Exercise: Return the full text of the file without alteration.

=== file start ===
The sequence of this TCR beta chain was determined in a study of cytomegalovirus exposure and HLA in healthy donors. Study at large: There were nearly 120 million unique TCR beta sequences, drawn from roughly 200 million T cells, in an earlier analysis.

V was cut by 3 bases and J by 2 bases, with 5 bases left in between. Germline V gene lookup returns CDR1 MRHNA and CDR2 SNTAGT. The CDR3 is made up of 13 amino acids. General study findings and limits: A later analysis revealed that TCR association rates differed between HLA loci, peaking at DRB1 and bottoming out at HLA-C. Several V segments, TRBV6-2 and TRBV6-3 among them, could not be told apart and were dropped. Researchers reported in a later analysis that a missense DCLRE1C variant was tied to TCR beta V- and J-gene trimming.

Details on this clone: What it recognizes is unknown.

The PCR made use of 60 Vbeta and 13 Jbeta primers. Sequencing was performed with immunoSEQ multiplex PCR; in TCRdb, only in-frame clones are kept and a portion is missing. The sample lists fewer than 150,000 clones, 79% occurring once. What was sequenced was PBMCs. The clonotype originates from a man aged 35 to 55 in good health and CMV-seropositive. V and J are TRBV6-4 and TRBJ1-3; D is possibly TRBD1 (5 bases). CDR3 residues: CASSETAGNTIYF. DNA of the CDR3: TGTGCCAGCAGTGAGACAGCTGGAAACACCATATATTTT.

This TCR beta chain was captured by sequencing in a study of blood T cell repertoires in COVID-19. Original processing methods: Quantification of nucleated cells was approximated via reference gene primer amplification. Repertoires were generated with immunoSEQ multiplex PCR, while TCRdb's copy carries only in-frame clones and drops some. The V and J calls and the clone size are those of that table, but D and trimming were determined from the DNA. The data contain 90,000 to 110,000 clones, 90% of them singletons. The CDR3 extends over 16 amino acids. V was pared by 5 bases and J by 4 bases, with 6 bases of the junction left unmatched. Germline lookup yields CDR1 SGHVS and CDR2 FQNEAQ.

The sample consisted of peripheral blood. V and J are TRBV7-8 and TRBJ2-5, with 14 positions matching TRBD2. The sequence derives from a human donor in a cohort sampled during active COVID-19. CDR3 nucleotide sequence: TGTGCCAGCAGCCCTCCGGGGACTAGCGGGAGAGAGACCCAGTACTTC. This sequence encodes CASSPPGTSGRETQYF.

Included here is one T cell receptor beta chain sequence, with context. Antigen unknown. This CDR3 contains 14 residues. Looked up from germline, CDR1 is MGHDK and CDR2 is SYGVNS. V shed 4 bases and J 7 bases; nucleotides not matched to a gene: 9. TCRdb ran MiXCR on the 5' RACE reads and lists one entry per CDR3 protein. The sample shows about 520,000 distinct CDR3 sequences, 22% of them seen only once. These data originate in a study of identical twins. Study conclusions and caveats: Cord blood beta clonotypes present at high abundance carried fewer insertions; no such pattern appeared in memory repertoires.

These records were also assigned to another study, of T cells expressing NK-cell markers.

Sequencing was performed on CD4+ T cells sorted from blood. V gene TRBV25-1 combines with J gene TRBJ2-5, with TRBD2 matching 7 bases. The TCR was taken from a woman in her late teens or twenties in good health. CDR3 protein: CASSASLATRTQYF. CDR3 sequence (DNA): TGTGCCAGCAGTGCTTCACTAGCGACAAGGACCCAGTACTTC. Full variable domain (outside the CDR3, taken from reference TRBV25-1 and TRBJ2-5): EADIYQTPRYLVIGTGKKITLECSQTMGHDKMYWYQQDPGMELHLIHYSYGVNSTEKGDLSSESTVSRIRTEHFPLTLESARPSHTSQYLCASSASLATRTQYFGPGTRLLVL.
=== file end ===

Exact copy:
The sequence of this TCR beta chain was determined in a study of cytomegalovirus exposure and HLA in healthy donors. Study at large: There were nearly 120 million unique TCR beta sequences, drawn from roughly 200 million T cells, in an earlier analysis.

V was cut by 3 bases and J by 2 bases, with 5 bases left in between. Germline V gene lookup returns CDR1 MRHNA and CDR2 SNTAGT. The CDR3 is made up of 13 amino acids. General study findings and limits: A later analysis revealed that TCR association rates differed between HLA loci, peaking at DRB1 and bottoming out at HLA-C. Several V segments, TRBV6-2 and TRBV6-3 among them, could not be told apart and were dropped. Researchers reported in a later analysis that a missense DCLRE1C variant was tied to TCR beta V- and J-gene trimming.

Details on this clone: What it recognizes is unknown.

The PCR made use of 60 Vbeta and 13 Jbeta primers. Sequencing was performed with immunoSEQ multiplex PCR; in TCRdb, only in-frame clones are kept and a portion is missing. The sample lists fewer than 150,000 clones, 79% occurring once. What was sequenced was PBMCs. The clonotype originates from a man aged 35 to 55 in good health and CMV-seropositive. V and J are TRBV6-4 and TRBJ1-3; D is possibly TRBD1 (5 bases). CDR3 residues: CASSETAGNTIYF. DNA of the CDR3: TGTGCCAGCAGTGAGACAGCTGGAAACACCATATATTTT.

This TCR beta chain was captured by sequencing in a study of blood T cell repertoires in COVID-19. Original processing methods: Quantification of nucleated cells was approximated via reference gene primer amplification. Repertoires were generated with immunoSEQ multiplex PCR, while TCRdb's copy carries only in-frame clones and drops some. The V and J calls and the clone size are those of that table, but D and trimming were determined from the DNA. The data contain 90,000 to 110,000 clones, 90% of them singletons. The CDR3 extends over 16 amino acids. V was pared by 5 bases and J by 4 bases, with 6 bases of the junction left unmatched. Germline lookup yields CDR1 SGHVS and CDR2 FQNEAQ.

The sample consisted of peripheral blood. V and J are TRBV7-8 and TRBJ2-5, with 14 positions matching TRBD2. The sequence derives from a human donor in a cohort sampled during active COVID-19. CDR3 nucleotide sequence: TGTGCCAGCAGCCCTCCGGGGACTAGCGGGAGAGAGACCCAGTACTTC. This sequence encodes CASSPPGTSGRETQYF.

Included here is one T cell receptor beta chain sequence, with context. Antigen unknown. This CDR3 contains 14 residues. Looked up from germline, CDR1 is MGHDK and CDR2 is SYGVNS. V shed 4 bases and J 7 bases; nucleotides not matched to a gene: 9. TCRdb ran MiXCR on the 5' RACE reads and lists one entry per CDR3 protein. The sample shows about 520,000 distinct CDR3 sequences, 22% of them seen only once. These data originate in a study of identical twins. Study conclusions and caveats: Cord blood beta clonotypes present at high abundance carried fewer insertions; no such pattern appeared in memory repertoires.

These records were also assigned to another study, of T cells expressing NK-cell markers.

Sequencing was performed on CD4+ T cells sorted from blood. V gene TRBV25-1 combines with J gene TRBJ2-5, with TRBD2 matching 7 bases. The TCR was taken from a woman in her late teens or twenties in good health. CDR3 protein: CASSASLATRTQYF. CDR3 sequence (DNA): TGTGCCAGCAGTGCTTCACTAGCGACAAGGACCCAGTACTTC. Full variable domain (outside the CDR3, taken from reference TRBV25-1 and TRBJ2-5): EADIYQTPRYLVIGTGKKITLECSQTMGHDKMYWYQQDPGMELHLIHYSYGVNSTEKGDLSSESTVSRIRTEHFPLTLESARPSHTSQYLCASSASLATRTQYFGPGTRLLVL.